Sunday, November 24, 2013

revered relics

VATICAN CITY (AP) - The Vatican publicly unveiled a handful of bone fragments purportedly belonging to St. Peter on Sunday, reviving the scientific debate and tantalizing mystery over whether the relics found in a shoe box truly belong to the first pope....
[L]ast week, a top Vatican official, Archbishop Rino Fisichella, said it almost doesn't matter if archaeologists one day definitively determine that the bones aren't Peter's, saying Christians have prayed at Peter's tomb for two millennia and will continue to, regardless....
"No Pope had ever permitted an exhaustive study, partly because a 1,000-year-old curse attested by secret and apocalyptic documents, threatened anyone who disturbed the peace of Peter's tomb with the worst possible misfortune," Bartoloni wrote.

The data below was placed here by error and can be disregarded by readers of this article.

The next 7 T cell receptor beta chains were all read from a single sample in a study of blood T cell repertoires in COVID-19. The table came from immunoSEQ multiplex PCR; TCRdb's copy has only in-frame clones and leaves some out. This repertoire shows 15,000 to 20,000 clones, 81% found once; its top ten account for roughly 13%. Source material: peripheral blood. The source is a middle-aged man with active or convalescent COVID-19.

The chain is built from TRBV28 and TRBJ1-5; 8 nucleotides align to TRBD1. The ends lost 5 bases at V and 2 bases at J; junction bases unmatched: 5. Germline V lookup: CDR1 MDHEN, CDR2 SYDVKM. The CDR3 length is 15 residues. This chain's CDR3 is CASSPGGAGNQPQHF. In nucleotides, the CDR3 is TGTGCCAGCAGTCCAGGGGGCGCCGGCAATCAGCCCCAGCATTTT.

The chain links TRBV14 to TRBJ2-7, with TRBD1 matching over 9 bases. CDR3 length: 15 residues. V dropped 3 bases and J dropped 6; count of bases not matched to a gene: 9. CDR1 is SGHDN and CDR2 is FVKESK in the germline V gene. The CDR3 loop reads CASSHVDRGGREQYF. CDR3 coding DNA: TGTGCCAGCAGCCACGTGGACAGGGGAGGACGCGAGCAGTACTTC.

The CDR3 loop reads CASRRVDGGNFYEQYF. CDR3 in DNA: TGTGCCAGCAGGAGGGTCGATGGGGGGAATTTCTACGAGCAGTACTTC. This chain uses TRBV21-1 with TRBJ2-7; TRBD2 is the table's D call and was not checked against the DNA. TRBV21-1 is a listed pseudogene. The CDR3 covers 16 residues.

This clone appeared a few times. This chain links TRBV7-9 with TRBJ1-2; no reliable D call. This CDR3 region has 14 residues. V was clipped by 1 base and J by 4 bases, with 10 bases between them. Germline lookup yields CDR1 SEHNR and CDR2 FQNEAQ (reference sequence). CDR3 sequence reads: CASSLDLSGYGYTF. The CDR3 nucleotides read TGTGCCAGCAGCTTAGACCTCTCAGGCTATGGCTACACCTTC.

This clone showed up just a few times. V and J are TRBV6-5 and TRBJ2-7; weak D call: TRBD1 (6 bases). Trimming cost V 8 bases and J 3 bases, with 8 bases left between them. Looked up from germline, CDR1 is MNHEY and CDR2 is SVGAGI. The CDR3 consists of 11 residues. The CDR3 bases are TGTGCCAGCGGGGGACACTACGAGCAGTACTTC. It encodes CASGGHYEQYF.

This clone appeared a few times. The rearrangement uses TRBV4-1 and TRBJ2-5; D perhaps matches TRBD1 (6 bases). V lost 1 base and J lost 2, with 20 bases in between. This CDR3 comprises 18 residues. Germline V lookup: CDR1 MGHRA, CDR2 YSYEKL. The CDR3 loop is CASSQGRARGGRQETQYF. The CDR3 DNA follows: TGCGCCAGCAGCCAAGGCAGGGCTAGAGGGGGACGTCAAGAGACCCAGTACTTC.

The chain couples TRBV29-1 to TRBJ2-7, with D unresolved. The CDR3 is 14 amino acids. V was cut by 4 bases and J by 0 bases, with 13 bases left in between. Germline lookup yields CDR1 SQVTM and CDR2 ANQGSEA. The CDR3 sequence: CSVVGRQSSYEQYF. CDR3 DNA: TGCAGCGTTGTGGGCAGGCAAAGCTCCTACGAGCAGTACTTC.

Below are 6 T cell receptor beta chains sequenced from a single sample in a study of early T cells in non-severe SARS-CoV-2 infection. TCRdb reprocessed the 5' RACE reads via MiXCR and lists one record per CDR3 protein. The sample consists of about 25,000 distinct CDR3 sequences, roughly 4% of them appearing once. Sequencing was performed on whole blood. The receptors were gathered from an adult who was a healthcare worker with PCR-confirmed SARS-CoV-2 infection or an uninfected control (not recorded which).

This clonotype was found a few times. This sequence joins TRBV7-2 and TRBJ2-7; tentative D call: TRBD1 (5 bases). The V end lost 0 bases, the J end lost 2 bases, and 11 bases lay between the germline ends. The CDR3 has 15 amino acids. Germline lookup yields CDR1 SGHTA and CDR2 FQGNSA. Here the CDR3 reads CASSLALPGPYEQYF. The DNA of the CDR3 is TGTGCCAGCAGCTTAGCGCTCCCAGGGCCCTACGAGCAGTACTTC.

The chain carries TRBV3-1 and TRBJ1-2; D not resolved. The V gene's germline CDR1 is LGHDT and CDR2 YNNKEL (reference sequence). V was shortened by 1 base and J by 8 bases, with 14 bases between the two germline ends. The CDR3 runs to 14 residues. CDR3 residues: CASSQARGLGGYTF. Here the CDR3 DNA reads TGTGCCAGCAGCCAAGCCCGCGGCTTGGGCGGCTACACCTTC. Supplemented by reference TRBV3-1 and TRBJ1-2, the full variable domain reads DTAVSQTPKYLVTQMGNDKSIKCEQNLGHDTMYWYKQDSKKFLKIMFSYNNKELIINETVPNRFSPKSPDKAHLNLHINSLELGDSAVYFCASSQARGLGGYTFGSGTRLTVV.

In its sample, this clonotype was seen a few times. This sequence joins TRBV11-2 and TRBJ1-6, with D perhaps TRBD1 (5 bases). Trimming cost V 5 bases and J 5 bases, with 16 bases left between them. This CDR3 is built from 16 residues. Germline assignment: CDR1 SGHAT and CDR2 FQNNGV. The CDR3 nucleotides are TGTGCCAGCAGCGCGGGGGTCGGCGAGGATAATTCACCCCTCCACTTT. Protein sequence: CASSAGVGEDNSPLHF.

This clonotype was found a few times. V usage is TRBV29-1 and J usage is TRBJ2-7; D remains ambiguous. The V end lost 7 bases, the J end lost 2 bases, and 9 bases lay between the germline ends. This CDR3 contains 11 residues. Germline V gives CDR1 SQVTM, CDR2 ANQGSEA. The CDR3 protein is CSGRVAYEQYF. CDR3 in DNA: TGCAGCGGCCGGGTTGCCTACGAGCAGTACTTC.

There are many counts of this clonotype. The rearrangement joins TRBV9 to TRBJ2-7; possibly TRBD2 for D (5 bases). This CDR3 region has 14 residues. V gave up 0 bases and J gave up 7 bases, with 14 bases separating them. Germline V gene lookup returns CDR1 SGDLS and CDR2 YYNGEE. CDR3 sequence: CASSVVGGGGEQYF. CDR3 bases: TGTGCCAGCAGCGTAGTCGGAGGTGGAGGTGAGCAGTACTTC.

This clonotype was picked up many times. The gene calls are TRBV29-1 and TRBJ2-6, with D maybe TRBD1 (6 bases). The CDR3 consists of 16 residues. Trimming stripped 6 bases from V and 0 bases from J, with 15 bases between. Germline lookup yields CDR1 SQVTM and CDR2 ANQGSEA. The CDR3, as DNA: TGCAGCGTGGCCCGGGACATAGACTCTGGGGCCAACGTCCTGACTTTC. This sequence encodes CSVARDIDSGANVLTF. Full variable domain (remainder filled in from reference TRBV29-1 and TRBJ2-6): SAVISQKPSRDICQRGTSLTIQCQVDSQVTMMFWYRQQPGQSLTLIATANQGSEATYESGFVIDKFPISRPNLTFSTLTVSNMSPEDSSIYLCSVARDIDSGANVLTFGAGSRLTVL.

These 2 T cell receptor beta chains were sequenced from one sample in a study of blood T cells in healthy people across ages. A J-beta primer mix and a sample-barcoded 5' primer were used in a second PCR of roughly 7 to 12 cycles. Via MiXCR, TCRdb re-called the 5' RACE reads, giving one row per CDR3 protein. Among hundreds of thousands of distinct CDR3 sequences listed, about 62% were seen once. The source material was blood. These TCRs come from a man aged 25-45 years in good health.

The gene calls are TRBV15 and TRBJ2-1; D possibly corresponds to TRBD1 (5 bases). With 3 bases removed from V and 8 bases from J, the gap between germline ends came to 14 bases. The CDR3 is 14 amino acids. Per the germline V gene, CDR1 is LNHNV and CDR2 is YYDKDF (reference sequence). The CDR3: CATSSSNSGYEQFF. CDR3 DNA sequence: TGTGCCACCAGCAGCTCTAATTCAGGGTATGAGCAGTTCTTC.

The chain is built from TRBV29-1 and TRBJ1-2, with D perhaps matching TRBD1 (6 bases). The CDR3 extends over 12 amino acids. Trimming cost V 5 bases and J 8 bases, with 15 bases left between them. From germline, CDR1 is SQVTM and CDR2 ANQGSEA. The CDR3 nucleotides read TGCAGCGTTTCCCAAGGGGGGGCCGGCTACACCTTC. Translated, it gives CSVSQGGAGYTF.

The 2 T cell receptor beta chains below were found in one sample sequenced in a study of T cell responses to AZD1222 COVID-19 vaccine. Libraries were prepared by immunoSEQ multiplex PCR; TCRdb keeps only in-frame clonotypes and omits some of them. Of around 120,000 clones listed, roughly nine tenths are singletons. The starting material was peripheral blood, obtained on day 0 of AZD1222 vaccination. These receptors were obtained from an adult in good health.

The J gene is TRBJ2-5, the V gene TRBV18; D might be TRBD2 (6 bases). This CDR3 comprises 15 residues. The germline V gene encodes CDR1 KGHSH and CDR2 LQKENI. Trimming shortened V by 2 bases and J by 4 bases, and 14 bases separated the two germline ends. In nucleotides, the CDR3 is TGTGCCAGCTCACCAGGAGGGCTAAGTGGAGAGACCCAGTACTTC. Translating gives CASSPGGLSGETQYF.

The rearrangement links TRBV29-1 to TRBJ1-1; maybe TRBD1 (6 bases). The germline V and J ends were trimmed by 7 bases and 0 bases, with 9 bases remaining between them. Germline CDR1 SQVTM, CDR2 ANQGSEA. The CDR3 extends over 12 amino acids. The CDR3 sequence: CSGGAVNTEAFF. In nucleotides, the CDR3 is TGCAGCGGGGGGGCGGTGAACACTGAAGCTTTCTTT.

Strange to think how close religious arbiters can come to spilling the beans without actually spilling them. If, as the archbishop suggested reasonably, it doesn't really matter whether the bones are 'real' or not, and if what matters is the devotion anyone accords to them, then how can anyone escape the conclusion that what is true of bone fragments is likewise true of any venerated item ... including the church itself?

Relics -- Christian, Buddhist or otherwise -- tend to make my teeth itch, but I cannot dismiss the human energy and longing that, rightly or wrongly, can be lavished on such items. If, as I generally hold, all religious persuasions are lies waiting for adherents to winkle out the truth, then who's to say that bone shards or soaring spires or ornate rituals cannot act as a useful catalyst? 

It's not whether such things are bullshit or not. It's what anyone grows in the bullshit.

1 comment:

  1. I'm my own relic, and eschew reverence for occasional gratitude.